Get Ready: Mandated Integrated Reporting Is The Future of Corporate Reporting

Trying to create reporting standards that integrate environmental, social and governance performance along with financial information is “fraught with conflict” and an “almost political adjudication process,” says Harvard Business School’s Robert Eccles. That’s why he loves it.

Photo: Robert Eccles

Robert Eccles, professor of management practice at Harvard Business School

As co-author of One Report: Integrated Reporting for a Sustainable Strategy (Wiley, 2010), Building Public Trust: The Future of Corporate Reporting (Wiley, 2002) and The ValueReporting Revolution: Moving Beyond the Earnings Game (Wiley, 2001), Robert Eccles has carved out a unique role. He has become, as he puts it, part of “this tiny little network, maybe 10 to 20 people at its core, in this bizarre little domain of standard-setting for nonfinancial information.”

Eccles’ great passion is integrated reporting, the concept of having public companies publish annual reports that include not just the now-required financial information, but information on their environmental, social and governance (ESG) performances, too.

Integrated reporting, also known as “One Report,” has been taken up by a handful of companies, including United Technologies Corporation, American Electric Power, Southwest Airlines, Germany’s BASF, Denmark’s Novo Nordisk, Brazil’s Natura and the Netherlands’ Philips. For most companies, the question of whether to pursue integrated reporting is optional, and one that they have not yet chosen to pursue.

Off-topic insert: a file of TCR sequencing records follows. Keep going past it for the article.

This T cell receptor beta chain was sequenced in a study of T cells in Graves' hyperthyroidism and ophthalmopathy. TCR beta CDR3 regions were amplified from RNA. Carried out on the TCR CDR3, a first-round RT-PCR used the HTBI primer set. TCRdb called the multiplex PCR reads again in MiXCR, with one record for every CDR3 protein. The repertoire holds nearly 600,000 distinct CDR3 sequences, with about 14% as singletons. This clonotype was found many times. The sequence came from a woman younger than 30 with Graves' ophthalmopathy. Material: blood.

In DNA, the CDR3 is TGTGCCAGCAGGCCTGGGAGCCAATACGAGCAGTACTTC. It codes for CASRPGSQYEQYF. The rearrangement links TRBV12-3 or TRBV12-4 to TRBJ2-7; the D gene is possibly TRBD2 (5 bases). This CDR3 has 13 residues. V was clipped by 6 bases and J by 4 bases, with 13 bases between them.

Eccles wants to change that. When a company is forced to look at and report on the resources it consumes, the wastes it creates, the human capital it uses and develops, the way it manages risk and the communities it helps or disrupts, the reporting, he says, has the potential to be a mechanism for not just articulating actions more clearly but for spurring them, too.

In a conversation with David Kiron, executive editor of Innovation Hubs for MIT Sloan Management Review, Eccles, a professor of management practice at Harvard Business School, explained why it’s critical that integrated reporting be mandatory, standardized and backed by clear enforcement — and why the current hodgepodge of overseers makes the field too chaotic.

There has been conversation for years about getting corporations to report their ESG performance, their efforts at sustainability-related issues. When you think about the constellation of factors that influence how companies approach sustainability-related issues, how big of a factor do you think these reporting measures are?

In most cases, not much. Many, if not most, sustainability reports are more window dressing than substance and so aren’t very effective at influencing the company’s resource allocation decisions.

Read the Full Article:

Sign in, buy as a PDF or create an account.

4 Comments On: Get Ready: Mandated Integrated Reporting Is The Future of Corporate Reporting

  • Bruce_Klafter | March 13, 2012